Dufur and Palmer acknowledged the benefits of growth. For the first time in 50 years, Dufur noted, there are viable businesses in all of downtown Rocheport’s storefronts. Restricting growth would choke off that business, eliminating important revenue.

That’s especially true in Ashland, where residential development is rampant but commercial development has lagged. The town scrapes by on a shoestring budget of only $1.8 million a year.

Ashland’s growth helped attract two businesses in the past year, a McDonald’s and Moser’s grocery store, which have added $40,000, or 25 percent, to the city’s sales tax revenue. City Manager Ken Eftink said the town council hopes to use the money to invest more in the police department.

“We have a lot of turnover in our police department,” Eftink said. “When we find a good officer, we have trouble keeping them because our salaries aren’t competitive.”

Growth, however, carries environmental costs. Ashland is straining its wastewater treatment capacity. Though the town is trying to secure state and federal money and work with the Boone County Regional Sewer District to build a regional treatment facility, the project is moving ahead at bureaucratic speed. Meanwhile, growth shows no sign of slowing; 70 new homes were built in Ashland in 2004, compared with 38 in 1995.

Although Eftink said he fully expects Columbia and Ashland’s boundaries to meet within the next 15 years, he dismissed any talk of the need to control growth. Miller, however, said the county can’t afford not to be more aggressive about restricting sprawl.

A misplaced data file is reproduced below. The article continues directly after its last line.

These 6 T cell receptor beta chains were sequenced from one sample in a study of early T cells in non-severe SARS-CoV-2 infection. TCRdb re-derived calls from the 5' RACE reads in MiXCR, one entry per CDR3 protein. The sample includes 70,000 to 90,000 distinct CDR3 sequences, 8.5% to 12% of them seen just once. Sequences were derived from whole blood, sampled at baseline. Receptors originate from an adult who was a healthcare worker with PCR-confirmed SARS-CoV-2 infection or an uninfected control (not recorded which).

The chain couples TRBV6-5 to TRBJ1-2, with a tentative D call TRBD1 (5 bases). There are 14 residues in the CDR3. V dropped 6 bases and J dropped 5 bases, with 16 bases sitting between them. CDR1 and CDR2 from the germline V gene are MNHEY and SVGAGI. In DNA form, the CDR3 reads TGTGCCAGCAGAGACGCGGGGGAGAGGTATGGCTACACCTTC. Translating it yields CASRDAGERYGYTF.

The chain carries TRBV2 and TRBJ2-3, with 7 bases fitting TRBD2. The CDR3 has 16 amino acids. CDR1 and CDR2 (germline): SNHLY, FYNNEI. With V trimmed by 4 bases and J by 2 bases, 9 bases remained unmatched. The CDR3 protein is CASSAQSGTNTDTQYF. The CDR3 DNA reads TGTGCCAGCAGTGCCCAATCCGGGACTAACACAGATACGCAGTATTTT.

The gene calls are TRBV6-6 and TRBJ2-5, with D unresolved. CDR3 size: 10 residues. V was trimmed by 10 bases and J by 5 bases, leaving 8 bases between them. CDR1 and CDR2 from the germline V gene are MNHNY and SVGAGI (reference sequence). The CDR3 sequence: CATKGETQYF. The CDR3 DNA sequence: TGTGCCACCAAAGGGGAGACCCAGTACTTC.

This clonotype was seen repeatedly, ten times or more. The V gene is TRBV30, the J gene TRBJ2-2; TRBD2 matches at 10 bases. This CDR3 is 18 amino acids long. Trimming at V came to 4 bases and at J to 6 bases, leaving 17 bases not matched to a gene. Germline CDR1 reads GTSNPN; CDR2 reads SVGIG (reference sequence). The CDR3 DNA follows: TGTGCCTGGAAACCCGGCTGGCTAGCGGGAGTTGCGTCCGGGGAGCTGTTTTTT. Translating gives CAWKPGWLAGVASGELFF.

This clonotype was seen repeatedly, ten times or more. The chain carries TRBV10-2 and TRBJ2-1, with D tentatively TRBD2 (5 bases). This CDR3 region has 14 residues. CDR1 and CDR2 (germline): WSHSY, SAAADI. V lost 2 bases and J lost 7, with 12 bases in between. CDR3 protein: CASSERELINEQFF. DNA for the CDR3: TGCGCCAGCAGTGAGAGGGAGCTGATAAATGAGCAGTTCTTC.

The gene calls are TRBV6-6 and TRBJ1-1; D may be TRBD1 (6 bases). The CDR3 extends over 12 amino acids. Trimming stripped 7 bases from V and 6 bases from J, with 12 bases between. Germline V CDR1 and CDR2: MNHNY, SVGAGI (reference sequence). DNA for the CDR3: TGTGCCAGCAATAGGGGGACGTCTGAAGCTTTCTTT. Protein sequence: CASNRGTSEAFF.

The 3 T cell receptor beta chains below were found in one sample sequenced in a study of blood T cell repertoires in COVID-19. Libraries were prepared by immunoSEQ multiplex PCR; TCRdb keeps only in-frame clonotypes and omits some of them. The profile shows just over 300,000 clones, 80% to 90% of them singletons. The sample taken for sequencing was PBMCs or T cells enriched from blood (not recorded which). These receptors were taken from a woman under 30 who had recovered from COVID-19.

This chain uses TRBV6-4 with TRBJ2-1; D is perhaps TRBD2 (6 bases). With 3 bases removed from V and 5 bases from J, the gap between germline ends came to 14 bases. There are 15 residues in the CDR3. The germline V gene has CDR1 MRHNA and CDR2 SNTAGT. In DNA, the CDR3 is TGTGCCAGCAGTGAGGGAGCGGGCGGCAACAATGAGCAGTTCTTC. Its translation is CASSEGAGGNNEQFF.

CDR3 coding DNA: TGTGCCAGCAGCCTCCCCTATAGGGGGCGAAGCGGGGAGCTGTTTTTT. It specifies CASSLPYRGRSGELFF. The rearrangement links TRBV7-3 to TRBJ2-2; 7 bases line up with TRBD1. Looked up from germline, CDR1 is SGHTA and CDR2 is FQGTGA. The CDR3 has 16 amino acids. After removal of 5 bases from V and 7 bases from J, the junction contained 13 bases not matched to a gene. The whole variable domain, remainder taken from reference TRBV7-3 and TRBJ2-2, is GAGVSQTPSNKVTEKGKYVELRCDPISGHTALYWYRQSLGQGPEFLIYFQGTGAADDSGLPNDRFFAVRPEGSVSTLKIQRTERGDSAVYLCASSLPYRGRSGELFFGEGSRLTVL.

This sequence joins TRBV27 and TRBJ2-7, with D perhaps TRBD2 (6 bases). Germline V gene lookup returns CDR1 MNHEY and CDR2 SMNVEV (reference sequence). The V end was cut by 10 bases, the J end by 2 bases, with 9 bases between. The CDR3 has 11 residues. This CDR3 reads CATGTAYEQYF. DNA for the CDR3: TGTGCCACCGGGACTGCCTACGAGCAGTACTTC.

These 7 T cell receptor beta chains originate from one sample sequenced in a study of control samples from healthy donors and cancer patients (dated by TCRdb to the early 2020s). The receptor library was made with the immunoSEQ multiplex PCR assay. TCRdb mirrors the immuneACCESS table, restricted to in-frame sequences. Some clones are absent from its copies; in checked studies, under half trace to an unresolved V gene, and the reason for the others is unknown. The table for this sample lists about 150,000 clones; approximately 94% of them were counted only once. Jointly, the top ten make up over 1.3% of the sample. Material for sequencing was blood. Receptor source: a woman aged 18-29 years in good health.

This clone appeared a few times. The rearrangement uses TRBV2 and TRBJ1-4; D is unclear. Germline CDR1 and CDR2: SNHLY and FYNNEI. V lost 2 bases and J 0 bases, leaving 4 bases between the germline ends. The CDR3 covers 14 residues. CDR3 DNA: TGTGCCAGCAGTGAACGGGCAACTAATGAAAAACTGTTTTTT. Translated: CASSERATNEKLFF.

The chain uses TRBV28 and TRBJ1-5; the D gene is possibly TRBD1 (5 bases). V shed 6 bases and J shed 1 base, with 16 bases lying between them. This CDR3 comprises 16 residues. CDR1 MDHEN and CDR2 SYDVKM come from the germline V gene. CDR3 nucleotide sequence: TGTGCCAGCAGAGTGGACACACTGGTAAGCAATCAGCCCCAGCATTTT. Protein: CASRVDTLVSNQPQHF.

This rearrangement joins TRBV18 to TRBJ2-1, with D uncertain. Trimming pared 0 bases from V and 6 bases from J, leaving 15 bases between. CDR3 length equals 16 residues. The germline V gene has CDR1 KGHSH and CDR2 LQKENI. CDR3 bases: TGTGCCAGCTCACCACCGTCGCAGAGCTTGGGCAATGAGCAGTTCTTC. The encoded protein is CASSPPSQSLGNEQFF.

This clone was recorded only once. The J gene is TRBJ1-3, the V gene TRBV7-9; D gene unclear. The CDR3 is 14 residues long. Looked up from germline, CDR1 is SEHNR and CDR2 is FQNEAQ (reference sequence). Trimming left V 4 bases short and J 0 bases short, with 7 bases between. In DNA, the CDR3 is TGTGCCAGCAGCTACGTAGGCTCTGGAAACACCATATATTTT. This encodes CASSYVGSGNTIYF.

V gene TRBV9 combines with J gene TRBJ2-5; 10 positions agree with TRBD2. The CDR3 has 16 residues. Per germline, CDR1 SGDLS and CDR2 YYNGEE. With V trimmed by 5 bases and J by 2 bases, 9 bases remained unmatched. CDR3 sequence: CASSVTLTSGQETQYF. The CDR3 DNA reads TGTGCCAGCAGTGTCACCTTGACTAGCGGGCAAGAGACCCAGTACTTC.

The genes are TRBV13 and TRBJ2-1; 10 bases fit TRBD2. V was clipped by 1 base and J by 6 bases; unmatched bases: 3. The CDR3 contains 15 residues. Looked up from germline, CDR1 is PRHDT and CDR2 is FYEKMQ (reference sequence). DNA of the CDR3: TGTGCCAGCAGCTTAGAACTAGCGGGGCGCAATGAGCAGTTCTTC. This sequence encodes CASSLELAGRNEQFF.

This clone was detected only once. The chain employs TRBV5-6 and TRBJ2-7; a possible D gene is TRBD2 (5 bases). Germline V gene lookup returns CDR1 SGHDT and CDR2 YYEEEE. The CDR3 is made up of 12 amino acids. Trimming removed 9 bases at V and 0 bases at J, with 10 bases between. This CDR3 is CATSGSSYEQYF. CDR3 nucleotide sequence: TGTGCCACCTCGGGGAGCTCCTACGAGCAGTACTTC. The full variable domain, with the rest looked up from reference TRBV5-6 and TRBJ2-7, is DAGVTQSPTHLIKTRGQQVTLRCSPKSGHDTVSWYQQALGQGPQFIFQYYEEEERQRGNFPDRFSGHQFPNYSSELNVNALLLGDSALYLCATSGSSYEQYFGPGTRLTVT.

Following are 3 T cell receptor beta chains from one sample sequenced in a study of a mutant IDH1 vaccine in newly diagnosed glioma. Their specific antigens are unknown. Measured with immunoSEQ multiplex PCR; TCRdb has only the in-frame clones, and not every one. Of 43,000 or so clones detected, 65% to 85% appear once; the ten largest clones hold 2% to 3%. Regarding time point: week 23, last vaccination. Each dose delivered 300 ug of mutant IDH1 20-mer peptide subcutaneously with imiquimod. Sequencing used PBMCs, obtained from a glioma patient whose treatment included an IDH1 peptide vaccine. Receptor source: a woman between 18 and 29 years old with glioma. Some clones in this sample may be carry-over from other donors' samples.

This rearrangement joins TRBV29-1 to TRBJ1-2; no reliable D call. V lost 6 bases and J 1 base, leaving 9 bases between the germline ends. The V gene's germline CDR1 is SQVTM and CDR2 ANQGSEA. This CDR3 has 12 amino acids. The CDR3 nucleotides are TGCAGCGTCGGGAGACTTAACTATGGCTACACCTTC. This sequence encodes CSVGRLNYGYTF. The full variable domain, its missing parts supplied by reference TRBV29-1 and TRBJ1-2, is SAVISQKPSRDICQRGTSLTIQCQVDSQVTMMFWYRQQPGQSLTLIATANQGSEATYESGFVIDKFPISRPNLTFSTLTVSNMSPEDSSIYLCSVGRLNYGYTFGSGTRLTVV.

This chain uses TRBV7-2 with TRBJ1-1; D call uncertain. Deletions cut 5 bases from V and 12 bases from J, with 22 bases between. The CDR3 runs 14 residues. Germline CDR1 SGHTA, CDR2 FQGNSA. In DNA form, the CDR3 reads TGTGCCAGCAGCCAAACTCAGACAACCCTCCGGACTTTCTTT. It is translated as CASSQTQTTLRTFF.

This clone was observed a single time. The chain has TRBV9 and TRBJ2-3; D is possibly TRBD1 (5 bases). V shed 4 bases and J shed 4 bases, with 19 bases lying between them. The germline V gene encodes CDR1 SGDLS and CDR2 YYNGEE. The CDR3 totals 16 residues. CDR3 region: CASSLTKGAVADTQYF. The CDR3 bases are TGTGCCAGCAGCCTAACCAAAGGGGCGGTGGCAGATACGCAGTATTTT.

“We are way behind,” Miller said. “We need to start finding a way to identify prime agricultural lands and other natural resources and find a way to preserve them.”

Freiling likes transferable development rights, an idea that’s gaining support on the county’s Planning and Zoning Commission. Such a program would assign each parcel of land limited development rights that could be bought and sold according to market demand. A farmer who wants to keep his land for agricultural use in perpetuity, for example, could sell a portion of his development rights to someone who wants to build multifamily residences on another property that lacks adequate development rights. That way, the farmer’s land is preserved, but he is able to benefit from its value.

The long-term goal of transferable development rights is to direct development away from environmentally sensitive and historically significant areas. Freiling said such a program should be voluntary, be implemented gradually and allow plenty of public comment.

Many other planning issues, such as deciding appropriate development densities, must happen first. Miller said the city and county need a comprehensive plan for dealing with development on Columbia’s fringes. The city and county planning commission’s efforts thus far have yielded little fruit, however.

“State statutes limit the level of cooperation we can have,” Smith said. But she said city commissioners “don’t even want to play.”

Freiling expressed frustration but remains hopeful.

“If we start negotiating over the general public welfare instead of fighting over the discretionary power of Columbia, there is a lot we can do, and it will be better for Boone County and the people who live here,” he said.

“I think it is very realistic in the future that half of Boone County could be set aside for preservation. … The residents of Boone County shouldn’t have to drive to the Ozarks to see Missouri the way that their father and grandfather saw it.”